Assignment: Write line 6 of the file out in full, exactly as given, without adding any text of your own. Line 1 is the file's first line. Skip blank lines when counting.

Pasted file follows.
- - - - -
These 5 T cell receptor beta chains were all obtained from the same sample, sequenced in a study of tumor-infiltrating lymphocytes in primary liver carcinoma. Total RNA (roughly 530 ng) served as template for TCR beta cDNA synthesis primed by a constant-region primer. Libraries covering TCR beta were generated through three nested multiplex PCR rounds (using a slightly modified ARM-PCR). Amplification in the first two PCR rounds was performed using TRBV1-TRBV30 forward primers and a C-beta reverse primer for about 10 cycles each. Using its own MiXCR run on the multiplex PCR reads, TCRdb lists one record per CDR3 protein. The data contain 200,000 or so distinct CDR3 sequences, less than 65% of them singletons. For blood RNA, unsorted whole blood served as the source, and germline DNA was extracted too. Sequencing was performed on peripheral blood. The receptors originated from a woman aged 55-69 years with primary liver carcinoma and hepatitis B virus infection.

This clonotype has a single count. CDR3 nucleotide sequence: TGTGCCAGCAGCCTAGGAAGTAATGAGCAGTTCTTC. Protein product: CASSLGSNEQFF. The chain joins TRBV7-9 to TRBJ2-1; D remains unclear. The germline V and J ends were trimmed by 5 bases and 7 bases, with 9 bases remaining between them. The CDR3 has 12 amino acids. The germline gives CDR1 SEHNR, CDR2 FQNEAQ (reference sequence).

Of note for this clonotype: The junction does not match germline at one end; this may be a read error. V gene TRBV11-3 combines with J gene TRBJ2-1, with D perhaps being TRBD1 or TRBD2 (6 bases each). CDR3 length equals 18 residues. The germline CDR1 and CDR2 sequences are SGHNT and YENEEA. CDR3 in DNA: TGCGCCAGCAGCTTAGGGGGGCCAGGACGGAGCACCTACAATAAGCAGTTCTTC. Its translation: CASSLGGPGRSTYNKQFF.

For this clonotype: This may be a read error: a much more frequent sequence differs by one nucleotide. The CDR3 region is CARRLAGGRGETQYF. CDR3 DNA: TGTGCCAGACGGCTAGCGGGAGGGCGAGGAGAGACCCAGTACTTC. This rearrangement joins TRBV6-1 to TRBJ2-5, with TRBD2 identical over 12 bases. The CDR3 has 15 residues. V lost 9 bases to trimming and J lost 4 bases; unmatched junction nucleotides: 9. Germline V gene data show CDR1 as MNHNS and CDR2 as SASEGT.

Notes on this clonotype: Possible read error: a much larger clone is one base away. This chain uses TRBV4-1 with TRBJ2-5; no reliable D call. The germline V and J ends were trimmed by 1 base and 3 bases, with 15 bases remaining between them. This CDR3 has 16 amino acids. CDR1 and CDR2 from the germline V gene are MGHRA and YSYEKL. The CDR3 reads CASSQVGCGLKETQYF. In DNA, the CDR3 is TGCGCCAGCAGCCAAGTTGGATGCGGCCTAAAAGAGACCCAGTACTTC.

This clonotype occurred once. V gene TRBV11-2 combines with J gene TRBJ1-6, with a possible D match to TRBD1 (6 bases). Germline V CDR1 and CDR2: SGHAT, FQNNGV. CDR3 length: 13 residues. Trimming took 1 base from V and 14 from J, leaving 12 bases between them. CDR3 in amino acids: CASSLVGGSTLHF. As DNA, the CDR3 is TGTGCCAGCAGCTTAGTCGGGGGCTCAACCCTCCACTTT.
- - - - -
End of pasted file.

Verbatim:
This clonotype occurred once. V gene TRBV11-2 combines with J gene TRBJ1-6, with a possible D match to TRBD1 (6 bases). Germline V CDR1 and CDR2: SGHAT, FQNNGV. CDR3 length: 13 residues. Trimming took 1 base from V and 14 from J, leaving 12 bases between them. CDR3 in amino acids: CASSLVGGSTLHF. As DNA, the CDR3 is TGTGCCAGCAGCTTAGTCGGGGGCTCAACCCTCCACTTT.